We may conclude, then, that one of the main functions of the colours of reef fishes is for camouflage against their natural predators and not against we colour-perceiving humans who delight in their colours.


Although achromatic colour difference is probably the most important factor in successful fish camouflage it is interesting to take just a very short look at the other types of camouflage strategies used by fish.

Humans were very late compared with the fishes in discovering the survival advantages of camouflage on the battlefield, and it was not until the middle of the nineteenth century that khaki uniforms were introduced in the fighting in Afghanistan.

The uniforms of modern soldiers are now nearly always basically khaki-coloured to match with the earth colours of sand and soil, or khaki/green to match with foliage, depending on the battlefield. But this is not the only or even main factor in camouflage.

Movement, sound, silhouette, shine, shape and shadow can all betray the presence of a soldier to the enemy on the battlefield. For fishes, the enemy are the predators, the sharks and killer whales, and the battlefield is the submarine environment in and around the coral reefs.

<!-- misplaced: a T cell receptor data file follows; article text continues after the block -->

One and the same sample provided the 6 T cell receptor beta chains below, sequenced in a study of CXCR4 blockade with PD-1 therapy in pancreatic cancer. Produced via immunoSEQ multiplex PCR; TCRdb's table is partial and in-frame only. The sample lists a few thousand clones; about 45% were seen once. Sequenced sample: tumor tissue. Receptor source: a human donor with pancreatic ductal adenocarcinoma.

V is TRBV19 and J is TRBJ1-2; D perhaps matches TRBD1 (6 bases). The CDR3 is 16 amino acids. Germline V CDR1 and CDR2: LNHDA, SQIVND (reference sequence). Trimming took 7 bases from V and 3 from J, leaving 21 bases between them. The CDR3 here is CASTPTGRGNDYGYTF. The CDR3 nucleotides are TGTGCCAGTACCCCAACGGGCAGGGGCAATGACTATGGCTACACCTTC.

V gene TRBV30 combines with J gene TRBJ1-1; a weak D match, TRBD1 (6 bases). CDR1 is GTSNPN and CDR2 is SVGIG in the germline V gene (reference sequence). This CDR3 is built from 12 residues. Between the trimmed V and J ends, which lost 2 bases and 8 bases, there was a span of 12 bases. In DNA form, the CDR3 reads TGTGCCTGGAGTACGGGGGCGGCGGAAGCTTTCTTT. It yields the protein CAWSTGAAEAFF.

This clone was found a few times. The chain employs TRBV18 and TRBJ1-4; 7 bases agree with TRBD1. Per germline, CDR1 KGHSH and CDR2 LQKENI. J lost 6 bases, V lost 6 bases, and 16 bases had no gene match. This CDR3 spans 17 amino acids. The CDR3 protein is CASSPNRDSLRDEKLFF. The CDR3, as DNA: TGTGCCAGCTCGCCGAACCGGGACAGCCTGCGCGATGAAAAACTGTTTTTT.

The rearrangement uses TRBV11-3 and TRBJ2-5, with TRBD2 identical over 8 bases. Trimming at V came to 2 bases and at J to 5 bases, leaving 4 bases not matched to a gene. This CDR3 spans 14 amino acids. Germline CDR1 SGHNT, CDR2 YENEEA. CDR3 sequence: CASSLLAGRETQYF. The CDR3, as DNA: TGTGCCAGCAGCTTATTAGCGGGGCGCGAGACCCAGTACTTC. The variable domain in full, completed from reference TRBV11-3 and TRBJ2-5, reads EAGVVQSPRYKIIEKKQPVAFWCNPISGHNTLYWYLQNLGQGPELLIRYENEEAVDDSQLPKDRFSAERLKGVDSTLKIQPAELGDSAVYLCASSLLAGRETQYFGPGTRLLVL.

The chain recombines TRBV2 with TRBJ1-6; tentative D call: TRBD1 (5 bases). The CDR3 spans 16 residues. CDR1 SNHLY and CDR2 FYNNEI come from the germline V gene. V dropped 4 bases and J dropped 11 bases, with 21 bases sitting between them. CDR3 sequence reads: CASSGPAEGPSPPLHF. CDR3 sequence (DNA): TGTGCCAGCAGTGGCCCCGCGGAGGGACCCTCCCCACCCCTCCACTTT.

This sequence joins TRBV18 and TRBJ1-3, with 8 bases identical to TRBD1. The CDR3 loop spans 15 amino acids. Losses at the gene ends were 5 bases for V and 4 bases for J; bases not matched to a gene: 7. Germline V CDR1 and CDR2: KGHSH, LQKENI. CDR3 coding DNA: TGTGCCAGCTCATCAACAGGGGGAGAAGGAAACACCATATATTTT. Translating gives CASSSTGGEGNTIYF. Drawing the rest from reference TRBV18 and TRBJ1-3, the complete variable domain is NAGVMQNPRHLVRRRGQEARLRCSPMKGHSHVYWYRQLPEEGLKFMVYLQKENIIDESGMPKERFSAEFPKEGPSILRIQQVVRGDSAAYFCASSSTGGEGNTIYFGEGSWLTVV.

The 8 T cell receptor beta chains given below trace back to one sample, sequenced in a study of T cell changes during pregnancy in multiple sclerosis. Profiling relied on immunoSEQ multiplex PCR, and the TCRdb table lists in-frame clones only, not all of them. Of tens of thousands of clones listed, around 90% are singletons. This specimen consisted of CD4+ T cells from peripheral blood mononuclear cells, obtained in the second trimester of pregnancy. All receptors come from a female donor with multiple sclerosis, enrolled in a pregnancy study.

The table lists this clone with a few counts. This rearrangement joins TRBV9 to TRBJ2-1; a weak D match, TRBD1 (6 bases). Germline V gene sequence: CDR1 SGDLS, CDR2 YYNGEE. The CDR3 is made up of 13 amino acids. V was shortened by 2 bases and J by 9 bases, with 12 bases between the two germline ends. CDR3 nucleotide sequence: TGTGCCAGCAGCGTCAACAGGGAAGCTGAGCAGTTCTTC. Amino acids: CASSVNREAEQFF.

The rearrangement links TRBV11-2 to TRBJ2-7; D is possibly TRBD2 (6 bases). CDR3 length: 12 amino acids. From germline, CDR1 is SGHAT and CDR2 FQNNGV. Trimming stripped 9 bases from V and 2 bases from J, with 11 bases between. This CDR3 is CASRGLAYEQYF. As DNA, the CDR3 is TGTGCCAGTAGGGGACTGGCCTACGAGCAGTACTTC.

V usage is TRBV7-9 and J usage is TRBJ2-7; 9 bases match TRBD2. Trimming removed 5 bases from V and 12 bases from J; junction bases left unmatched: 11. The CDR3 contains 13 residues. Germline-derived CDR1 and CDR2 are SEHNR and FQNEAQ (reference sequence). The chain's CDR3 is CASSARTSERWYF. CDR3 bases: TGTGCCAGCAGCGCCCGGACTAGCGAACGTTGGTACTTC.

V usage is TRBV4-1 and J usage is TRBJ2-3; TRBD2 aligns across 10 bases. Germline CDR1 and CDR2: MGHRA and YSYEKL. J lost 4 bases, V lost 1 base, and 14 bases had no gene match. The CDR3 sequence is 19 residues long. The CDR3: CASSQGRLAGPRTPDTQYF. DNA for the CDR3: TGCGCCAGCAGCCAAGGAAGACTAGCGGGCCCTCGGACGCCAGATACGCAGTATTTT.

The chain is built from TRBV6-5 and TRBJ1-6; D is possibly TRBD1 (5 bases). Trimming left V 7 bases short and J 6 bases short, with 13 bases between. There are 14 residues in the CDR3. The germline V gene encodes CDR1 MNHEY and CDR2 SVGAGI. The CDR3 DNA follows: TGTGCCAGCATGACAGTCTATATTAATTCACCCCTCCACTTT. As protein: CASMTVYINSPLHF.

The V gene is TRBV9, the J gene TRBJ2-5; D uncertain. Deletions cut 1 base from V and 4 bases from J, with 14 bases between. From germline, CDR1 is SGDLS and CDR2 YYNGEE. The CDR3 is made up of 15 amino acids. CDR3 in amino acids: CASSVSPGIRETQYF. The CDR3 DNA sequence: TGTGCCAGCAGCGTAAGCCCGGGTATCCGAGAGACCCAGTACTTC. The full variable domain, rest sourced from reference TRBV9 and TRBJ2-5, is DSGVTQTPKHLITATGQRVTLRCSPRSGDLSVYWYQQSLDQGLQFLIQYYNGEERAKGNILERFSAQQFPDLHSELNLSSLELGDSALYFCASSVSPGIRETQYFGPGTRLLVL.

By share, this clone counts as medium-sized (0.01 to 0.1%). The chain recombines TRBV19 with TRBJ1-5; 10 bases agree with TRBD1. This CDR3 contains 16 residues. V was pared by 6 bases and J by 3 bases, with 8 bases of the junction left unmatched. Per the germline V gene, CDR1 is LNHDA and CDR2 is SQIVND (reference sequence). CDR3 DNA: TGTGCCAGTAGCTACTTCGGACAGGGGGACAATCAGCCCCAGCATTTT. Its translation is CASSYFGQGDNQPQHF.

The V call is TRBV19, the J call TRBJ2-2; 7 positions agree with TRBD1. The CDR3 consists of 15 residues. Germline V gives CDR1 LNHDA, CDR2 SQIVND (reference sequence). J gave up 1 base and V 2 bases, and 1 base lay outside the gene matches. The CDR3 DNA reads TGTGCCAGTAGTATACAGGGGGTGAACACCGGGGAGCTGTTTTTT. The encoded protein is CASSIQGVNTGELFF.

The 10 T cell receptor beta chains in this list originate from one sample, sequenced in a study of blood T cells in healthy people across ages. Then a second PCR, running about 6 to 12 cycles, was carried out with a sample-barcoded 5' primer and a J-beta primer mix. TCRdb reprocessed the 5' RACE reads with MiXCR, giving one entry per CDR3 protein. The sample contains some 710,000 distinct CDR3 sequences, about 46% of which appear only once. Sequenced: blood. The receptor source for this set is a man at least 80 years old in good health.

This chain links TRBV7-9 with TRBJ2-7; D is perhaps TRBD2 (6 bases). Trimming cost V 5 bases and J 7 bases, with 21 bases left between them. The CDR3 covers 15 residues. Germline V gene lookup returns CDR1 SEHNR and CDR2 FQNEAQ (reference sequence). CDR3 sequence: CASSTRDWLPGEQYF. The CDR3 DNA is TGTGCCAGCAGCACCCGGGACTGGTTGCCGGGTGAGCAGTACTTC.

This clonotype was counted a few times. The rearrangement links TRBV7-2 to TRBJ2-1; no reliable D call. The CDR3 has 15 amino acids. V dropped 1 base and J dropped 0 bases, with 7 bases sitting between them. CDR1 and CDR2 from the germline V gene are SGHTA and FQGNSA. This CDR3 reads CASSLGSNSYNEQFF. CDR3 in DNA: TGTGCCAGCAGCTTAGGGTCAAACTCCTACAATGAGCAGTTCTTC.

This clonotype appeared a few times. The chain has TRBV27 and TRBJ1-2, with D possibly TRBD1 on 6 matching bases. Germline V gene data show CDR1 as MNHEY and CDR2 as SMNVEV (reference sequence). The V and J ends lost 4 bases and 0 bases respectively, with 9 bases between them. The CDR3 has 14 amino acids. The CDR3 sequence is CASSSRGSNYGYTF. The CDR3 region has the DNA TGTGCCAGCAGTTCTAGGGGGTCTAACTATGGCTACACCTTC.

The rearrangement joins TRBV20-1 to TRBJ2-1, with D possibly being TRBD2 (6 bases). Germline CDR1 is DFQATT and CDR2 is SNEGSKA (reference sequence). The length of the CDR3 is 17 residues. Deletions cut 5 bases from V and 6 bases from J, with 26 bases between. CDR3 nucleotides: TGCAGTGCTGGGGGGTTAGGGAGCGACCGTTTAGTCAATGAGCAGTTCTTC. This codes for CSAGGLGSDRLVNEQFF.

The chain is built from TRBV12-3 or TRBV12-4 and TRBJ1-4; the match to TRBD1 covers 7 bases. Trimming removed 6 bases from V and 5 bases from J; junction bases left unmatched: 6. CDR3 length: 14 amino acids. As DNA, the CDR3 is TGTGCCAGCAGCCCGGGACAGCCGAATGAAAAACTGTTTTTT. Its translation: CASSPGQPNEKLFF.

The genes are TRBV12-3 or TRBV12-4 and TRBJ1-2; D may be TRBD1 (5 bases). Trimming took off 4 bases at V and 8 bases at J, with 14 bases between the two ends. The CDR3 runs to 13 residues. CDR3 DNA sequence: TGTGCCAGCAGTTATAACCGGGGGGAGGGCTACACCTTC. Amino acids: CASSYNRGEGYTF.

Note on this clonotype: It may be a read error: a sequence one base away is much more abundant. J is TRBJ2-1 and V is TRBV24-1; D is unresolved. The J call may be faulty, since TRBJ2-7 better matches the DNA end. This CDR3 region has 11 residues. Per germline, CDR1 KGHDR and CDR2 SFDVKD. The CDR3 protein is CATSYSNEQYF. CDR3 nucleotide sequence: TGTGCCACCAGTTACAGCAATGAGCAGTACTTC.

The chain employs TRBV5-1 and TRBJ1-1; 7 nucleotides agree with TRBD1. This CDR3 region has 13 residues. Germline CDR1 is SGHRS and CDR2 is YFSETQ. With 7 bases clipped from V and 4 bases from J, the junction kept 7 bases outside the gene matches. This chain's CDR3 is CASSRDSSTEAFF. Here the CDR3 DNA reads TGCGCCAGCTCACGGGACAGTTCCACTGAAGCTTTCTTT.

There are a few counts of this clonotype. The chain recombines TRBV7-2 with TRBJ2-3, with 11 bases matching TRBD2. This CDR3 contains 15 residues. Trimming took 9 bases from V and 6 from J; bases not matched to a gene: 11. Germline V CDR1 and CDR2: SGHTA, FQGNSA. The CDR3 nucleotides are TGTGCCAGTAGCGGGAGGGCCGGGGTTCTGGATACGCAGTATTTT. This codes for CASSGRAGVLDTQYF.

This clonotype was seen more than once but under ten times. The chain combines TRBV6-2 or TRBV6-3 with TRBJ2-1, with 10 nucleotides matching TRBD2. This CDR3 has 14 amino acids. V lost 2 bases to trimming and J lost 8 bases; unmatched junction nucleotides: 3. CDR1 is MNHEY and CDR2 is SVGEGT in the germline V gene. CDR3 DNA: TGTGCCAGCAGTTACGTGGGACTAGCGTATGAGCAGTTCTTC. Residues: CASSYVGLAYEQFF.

Plaice, turbot brill and flounder can match patterns of mud, gravel and sand so carefully that they can even mimic a chess-board.


One useful strategy is to keep still and hope that your enemy won’t see you. This is a strategy used by, for example, goby and sculpine.

Silhouette and shadow

These may be avoided by keeping away from light sources by hiding under an overhanging coral.


The problem here is to break up the familiar fish outline and make it less recognisable. Like the soldiers uniforms which are coloured in broken patterns to look like leaves, so can fish camouflage themselves. At the approach of a diver an angelfish will try to hide itself among the coral branches, where its stripes serve to confuse its outline.

Also, as soldiers attach leaves and grass to their helmets to camouflage their shape, so spider crabs attach pieces of algae to their carapaces.

We see, then, that fishes have evolved quite complex camouflage strategies for survival in and against the background of the coloured reefs. But quite another question is, of course, why the reefs themselves are so vividly coloured. What role do colours play for the reefs themselves? Are they camouflaging themselves against something? And if so, what? ■